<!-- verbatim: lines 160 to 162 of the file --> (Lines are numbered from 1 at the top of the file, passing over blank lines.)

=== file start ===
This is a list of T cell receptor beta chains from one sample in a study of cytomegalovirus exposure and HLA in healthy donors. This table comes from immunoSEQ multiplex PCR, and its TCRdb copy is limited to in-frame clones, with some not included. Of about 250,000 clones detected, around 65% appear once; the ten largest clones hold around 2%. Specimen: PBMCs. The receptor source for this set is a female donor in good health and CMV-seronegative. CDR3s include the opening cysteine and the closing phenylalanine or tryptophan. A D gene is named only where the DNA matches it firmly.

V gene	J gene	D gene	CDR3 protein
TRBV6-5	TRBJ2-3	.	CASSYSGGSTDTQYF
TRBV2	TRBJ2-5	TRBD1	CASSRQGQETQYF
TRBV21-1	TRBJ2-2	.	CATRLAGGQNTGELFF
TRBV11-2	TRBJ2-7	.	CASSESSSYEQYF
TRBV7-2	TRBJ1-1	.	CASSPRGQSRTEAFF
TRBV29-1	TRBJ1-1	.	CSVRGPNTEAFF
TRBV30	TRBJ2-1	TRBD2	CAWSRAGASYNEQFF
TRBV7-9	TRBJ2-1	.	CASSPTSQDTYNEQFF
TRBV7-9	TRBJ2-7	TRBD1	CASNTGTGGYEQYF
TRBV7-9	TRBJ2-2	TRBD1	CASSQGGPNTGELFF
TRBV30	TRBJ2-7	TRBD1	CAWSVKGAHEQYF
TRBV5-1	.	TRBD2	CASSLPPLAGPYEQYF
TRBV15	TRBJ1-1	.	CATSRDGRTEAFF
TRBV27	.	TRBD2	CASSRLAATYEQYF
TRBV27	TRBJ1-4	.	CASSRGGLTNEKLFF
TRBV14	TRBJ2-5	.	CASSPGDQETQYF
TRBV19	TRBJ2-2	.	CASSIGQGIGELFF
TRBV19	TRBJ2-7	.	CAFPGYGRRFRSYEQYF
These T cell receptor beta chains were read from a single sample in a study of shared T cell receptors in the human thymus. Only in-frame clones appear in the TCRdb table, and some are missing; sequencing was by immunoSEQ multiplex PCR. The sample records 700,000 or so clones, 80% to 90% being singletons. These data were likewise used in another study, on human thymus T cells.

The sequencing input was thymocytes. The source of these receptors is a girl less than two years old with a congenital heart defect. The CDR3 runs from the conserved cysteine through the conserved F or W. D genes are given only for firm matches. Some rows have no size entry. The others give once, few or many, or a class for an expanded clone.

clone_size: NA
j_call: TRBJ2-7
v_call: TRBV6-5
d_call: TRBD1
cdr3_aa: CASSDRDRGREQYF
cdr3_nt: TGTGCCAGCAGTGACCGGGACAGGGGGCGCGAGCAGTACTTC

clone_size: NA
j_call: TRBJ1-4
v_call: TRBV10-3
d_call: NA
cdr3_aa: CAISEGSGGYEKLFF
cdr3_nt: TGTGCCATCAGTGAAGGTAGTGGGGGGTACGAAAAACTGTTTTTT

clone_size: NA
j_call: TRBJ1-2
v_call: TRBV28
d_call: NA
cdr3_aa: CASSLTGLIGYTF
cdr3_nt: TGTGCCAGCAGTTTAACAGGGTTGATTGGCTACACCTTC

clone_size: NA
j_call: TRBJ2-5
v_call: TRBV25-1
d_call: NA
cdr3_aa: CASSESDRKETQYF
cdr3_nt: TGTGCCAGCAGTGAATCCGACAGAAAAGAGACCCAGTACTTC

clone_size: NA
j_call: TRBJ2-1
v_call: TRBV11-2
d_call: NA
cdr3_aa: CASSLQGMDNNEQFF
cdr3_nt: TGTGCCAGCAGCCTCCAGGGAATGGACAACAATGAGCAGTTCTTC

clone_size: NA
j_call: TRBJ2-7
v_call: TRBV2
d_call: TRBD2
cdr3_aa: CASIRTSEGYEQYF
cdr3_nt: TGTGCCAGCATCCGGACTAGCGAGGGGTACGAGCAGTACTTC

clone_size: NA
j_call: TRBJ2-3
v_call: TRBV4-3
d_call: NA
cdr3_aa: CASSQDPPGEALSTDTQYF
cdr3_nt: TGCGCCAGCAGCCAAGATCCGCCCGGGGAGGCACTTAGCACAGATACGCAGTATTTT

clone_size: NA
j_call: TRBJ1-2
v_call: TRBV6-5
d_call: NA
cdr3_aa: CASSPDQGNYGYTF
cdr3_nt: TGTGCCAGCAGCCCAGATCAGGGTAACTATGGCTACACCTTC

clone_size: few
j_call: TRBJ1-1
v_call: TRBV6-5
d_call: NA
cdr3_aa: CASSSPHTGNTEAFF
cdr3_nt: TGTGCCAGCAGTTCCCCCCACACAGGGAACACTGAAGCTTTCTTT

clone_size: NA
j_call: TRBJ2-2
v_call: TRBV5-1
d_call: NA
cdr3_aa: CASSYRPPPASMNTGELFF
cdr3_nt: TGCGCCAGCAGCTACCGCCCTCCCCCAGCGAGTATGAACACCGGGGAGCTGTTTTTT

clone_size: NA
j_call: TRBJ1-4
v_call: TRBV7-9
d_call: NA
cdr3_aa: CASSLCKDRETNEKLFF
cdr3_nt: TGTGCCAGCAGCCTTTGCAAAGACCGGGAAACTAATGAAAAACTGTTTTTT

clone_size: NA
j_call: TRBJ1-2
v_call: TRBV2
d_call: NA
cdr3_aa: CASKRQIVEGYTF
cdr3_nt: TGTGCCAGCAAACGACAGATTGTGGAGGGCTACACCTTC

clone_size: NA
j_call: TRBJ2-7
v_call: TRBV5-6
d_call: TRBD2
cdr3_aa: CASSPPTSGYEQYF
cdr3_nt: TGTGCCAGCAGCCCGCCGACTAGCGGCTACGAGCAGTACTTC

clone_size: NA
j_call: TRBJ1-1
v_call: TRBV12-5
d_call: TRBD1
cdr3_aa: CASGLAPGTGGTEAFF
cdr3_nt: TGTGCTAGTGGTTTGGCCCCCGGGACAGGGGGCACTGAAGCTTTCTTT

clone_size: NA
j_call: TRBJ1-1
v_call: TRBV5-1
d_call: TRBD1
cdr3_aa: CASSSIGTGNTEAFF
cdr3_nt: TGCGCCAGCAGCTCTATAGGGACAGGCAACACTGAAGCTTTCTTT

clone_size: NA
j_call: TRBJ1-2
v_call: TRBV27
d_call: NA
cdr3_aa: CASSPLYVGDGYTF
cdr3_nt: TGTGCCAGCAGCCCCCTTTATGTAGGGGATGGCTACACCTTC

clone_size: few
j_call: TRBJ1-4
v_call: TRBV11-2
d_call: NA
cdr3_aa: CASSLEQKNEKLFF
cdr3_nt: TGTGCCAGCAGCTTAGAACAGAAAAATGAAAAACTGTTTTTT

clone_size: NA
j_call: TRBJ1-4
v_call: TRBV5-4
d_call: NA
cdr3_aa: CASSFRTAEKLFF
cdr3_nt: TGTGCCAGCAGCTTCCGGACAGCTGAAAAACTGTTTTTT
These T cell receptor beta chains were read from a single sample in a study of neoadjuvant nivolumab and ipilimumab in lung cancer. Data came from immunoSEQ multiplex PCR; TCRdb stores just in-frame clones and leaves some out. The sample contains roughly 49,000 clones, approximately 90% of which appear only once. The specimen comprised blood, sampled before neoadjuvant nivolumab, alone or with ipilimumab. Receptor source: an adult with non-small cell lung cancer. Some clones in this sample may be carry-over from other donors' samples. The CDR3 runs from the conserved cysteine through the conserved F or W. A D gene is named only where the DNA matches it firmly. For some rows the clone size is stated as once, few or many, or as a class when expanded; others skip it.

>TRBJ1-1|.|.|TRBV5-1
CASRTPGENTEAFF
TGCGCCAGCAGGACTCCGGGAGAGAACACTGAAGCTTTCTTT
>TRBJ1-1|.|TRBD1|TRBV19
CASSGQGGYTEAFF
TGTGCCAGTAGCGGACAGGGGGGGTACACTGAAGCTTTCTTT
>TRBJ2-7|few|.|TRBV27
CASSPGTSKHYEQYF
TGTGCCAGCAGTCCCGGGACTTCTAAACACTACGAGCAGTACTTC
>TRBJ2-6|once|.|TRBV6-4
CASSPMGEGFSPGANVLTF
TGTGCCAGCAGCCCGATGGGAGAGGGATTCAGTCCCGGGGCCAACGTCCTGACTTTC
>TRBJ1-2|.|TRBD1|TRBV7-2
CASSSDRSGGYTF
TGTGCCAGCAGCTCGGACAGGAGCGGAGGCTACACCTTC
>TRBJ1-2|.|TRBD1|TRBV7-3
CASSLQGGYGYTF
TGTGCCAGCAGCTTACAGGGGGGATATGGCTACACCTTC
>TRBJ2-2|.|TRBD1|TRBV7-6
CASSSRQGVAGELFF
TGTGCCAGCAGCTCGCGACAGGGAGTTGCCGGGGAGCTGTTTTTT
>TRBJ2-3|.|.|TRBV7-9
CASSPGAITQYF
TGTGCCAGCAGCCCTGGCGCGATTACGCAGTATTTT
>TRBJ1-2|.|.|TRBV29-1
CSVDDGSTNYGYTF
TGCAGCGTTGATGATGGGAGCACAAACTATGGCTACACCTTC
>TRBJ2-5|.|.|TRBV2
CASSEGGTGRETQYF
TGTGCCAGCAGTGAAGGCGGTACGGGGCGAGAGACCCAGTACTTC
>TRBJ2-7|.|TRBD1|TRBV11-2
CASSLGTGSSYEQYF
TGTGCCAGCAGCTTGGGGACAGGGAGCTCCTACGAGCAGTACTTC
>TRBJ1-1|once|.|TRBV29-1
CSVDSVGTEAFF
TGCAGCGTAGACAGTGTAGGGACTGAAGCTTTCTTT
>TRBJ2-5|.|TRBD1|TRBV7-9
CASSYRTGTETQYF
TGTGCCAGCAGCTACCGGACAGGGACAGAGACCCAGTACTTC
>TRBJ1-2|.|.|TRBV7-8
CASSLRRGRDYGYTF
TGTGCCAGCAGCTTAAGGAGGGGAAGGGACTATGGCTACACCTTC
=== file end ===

CASSEGGTGRETQYF
TGTGCCAGCAGTGAAGGCGGTACGGGGCGAGAGACCCAGTACTTC
>TRBJ2-7|.|TRBD1|TRBV11-2